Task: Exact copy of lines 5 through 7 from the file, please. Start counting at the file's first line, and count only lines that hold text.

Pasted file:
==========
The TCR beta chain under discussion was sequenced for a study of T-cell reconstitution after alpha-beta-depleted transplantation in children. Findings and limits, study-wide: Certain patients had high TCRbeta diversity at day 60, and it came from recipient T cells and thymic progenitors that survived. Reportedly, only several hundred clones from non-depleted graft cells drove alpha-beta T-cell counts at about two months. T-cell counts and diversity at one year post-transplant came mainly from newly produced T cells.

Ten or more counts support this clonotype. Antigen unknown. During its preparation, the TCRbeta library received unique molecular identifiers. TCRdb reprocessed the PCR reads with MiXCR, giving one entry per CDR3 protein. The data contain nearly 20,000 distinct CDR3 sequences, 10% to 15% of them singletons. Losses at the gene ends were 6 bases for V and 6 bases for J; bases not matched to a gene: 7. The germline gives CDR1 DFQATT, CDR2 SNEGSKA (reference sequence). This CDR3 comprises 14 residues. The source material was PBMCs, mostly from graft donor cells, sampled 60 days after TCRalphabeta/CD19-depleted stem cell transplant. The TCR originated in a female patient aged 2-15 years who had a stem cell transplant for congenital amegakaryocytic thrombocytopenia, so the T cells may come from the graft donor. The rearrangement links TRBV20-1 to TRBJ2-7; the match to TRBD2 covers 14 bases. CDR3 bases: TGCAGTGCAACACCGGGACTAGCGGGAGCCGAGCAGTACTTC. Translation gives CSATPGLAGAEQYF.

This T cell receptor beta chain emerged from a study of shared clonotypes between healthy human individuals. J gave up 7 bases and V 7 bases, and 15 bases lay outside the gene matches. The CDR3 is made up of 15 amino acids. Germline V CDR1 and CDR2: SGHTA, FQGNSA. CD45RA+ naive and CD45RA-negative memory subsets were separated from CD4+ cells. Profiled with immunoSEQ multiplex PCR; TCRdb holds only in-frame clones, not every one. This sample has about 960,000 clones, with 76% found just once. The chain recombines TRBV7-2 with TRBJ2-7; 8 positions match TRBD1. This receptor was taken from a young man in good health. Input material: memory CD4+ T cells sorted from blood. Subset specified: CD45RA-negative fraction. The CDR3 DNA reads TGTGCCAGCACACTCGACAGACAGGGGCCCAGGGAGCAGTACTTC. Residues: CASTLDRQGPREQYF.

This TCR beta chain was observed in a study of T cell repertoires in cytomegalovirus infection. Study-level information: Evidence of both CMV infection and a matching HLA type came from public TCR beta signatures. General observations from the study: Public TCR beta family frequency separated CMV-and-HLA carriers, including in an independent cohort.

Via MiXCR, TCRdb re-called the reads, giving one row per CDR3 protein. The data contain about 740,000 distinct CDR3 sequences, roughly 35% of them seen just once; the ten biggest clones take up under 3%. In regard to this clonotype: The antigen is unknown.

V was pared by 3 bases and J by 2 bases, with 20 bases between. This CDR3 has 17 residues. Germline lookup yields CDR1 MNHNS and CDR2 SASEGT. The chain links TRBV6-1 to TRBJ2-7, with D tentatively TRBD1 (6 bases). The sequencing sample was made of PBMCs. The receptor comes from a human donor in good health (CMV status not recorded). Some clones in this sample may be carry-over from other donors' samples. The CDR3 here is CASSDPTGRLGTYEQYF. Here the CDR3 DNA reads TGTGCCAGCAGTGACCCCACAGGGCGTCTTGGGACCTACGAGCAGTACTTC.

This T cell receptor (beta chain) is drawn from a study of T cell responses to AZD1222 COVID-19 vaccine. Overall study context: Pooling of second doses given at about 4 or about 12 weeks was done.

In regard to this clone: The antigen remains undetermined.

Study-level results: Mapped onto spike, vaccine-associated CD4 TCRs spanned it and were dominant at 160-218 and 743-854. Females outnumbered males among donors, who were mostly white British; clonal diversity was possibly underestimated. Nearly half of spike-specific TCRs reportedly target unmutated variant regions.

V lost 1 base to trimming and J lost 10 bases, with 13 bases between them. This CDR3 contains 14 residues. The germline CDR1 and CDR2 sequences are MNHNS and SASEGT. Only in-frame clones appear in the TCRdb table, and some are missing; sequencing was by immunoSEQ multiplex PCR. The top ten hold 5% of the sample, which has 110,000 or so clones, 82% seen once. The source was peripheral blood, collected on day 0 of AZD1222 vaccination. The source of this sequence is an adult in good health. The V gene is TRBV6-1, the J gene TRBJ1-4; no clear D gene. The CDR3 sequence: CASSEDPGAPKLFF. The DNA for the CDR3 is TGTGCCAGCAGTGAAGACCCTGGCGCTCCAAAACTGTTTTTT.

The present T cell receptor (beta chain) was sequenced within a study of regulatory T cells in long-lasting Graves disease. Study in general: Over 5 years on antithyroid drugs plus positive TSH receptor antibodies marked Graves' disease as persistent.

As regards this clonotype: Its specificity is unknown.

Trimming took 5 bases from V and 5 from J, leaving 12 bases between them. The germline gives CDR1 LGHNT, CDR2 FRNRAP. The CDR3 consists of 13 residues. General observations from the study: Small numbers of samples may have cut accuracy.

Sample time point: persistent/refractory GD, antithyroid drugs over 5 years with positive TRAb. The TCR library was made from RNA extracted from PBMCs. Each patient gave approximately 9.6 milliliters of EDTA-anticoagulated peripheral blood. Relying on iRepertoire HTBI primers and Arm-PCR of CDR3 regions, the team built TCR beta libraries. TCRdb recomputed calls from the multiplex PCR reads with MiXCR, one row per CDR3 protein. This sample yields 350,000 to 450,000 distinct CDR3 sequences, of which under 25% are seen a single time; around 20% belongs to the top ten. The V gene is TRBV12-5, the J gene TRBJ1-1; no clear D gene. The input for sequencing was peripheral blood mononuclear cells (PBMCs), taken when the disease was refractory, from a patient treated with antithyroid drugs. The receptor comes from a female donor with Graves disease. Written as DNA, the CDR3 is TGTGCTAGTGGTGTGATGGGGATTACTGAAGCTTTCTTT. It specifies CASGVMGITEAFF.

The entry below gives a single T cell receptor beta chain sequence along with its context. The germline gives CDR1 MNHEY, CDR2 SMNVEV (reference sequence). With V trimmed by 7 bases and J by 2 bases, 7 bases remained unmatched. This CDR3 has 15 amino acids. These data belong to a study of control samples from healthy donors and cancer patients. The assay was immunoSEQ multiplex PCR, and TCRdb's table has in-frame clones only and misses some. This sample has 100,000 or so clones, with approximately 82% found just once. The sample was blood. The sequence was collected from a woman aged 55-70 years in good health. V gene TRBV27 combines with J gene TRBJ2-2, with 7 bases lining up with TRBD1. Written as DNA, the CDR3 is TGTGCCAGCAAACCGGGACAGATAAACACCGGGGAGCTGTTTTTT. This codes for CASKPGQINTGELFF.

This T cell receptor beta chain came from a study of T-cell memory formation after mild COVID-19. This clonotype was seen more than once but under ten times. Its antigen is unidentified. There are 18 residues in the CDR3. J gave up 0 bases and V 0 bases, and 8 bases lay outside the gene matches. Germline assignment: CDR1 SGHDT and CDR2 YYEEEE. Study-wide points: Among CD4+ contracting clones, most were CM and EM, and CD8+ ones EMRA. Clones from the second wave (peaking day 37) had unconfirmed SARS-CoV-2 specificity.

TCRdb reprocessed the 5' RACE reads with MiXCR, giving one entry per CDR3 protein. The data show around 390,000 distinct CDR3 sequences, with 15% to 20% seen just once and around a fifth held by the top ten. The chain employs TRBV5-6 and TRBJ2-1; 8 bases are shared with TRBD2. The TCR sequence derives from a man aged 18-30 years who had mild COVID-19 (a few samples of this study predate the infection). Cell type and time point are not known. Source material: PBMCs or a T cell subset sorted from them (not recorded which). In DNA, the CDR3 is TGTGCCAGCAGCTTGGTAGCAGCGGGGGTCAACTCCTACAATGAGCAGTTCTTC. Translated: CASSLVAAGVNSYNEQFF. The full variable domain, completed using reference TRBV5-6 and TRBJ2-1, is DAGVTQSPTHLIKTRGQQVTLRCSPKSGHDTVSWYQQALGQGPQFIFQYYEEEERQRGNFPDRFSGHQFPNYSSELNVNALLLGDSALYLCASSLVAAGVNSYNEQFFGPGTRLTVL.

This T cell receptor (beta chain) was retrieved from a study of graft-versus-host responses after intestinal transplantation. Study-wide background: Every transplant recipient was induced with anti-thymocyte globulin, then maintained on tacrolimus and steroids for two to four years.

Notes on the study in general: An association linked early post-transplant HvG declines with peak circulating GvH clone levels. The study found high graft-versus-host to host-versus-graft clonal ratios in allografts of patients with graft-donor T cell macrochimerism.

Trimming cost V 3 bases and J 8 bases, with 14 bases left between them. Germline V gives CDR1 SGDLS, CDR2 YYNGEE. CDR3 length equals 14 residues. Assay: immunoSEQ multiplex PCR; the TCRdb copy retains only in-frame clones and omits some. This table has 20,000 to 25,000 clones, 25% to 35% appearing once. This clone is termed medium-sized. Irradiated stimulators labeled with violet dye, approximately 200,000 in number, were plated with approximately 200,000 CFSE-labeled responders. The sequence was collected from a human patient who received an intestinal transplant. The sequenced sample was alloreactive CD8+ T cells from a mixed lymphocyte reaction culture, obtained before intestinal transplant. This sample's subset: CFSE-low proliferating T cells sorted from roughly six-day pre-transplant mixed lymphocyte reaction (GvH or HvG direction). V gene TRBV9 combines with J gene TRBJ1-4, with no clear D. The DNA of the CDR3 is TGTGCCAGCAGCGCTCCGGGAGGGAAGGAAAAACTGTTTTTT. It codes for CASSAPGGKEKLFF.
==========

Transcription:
Via MiXCR, TCRdb re-called the reads, giving one row per CDR3 protein. The data contain about 740,000 distinct CDR3 sequences, roughly 35% of them seen just once; the ten biggest clones take up under 3%. In regard to this clonotype: The antigen is unknown.

V was pared by 3 bases and J by 2 bases, with 20 bases between. This CDR3 has 17 residues. Germline lookup yields CDR1 MNHNS and CDR2 SASEGT. The chain links TRBV6-1 to TRBJ2-7, with D tentatively TRBD1 (6 bases). The sequencing sample was made of PBMCs. The receptor comes from a human donor in good health (CMV status not recorded). Some clones in this sample may be carry-over from other donors' samples. The CDR3 here is CASSDPTGRLGTYEQYF. Here the CDR3 DNA reads TGTGCCAGCAGTGACCCCACAGGGCGTCTTGGGACCTACGAGCAGTACTTC.

This T cell receptor (beta chain) is drawn from a study of T cell responses to AZD1222 COVID-19 vaccine. Overall study context: Pooling of second doses given at about 4 or about 12 weeks was done.